Saint Hilary: The Iconography
| St. Hilary was a
fervent opponent of Arianism,
which in his time enjoyed the support of the emperor and
many influential bishops. As the image at right emphasizes,
his opposition took the form not only of written treatises
but of frequent travel to the many synods throughout the
empire that were grappling with this issue in the 4th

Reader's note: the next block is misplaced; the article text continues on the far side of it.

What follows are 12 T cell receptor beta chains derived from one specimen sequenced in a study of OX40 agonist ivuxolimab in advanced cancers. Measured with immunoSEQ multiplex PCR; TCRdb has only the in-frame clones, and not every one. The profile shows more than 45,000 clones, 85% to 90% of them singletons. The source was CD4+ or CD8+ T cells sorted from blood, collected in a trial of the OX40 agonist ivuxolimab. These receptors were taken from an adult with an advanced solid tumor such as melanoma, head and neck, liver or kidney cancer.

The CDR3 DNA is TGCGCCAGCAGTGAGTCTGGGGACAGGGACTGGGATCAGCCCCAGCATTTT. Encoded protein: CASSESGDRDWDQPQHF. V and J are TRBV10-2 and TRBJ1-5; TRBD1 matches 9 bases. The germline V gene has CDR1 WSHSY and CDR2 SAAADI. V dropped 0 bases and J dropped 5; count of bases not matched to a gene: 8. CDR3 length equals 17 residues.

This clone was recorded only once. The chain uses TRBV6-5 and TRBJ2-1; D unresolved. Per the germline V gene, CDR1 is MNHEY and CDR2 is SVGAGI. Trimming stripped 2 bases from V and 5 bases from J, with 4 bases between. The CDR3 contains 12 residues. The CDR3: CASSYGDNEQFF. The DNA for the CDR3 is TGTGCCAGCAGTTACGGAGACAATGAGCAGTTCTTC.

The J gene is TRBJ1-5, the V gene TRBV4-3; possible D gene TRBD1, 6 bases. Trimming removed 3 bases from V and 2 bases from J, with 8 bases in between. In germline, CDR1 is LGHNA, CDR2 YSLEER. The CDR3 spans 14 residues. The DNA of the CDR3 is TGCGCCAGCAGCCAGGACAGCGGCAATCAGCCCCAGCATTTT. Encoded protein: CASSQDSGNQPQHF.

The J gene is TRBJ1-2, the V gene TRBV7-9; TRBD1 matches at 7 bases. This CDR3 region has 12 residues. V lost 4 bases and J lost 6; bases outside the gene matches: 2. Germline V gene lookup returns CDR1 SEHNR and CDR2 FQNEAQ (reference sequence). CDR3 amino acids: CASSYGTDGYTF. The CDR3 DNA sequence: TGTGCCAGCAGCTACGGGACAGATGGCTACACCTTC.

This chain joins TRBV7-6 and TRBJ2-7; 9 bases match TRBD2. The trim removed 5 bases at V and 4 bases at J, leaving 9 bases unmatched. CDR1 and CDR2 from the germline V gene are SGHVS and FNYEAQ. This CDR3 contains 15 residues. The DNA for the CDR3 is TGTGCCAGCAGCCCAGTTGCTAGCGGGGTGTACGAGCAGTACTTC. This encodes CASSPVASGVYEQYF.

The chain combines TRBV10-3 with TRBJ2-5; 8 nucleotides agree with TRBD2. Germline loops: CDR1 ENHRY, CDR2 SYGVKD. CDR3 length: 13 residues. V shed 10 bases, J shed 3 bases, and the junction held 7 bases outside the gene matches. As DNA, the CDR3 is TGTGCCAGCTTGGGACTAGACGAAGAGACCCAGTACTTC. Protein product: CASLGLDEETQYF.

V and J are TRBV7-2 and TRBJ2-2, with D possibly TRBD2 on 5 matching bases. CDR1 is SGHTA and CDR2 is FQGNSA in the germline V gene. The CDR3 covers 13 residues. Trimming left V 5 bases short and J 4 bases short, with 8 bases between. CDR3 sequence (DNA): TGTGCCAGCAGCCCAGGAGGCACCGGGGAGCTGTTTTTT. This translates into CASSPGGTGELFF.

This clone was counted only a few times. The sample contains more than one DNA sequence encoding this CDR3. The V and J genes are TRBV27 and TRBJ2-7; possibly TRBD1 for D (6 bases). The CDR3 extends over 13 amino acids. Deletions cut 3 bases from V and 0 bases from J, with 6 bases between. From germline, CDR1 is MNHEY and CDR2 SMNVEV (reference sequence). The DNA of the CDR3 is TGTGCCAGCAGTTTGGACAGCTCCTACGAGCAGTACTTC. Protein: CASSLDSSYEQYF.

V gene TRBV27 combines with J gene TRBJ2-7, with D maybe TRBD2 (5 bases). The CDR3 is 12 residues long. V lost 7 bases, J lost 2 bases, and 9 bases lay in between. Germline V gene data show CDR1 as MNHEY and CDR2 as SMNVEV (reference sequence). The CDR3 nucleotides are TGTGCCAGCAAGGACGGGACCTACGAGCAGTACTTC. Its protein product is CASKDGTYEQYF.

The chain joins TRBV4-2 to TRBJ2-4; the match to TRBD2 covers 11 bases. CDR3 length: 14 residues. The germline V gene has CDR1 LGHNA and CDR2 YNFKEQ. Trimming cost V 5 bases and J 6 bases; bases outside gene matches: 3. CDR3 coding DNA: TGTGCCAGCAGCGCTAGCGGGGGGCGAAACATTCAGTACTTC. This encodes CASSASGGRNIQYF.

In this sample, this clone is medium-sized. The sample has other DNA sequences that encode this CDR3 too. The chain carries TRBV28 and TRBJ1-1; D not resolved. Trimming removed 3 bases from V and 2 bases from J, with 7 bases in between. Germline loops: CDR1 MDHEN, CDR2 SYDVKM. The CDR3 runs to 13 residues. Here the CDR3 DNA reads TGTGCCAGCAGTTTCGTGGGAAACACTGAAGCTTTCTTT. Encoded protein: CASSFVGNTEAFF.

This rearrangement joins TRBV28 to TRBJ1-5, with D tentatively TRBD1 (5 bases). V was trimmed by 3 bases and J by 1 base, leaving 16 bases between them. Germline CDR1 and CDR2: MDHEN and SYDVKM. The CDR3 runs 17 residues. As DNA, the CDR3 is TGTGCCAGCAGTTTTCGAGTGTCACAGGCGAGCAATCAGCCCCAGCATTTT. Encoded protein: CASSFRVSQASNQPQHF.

century. The Catholic viewpoint that he championed held that
the Father and Son were "consubstantial"
and co-eternal, a theological concept which the image seeks
to represent in the scene in the upper half.
Portraits usually give St. Hilary episcopal vestments, a mitre and crozier, and a beard, usually white and often long.
In the Golden Legend Hilary's first miracle was to restore to life an infant who had not been baptized. This event is pictured in the manuscript illumination at right, below.
Prepared in 2014 at Augusta University by Richard Stracke, Emeritus Professor of English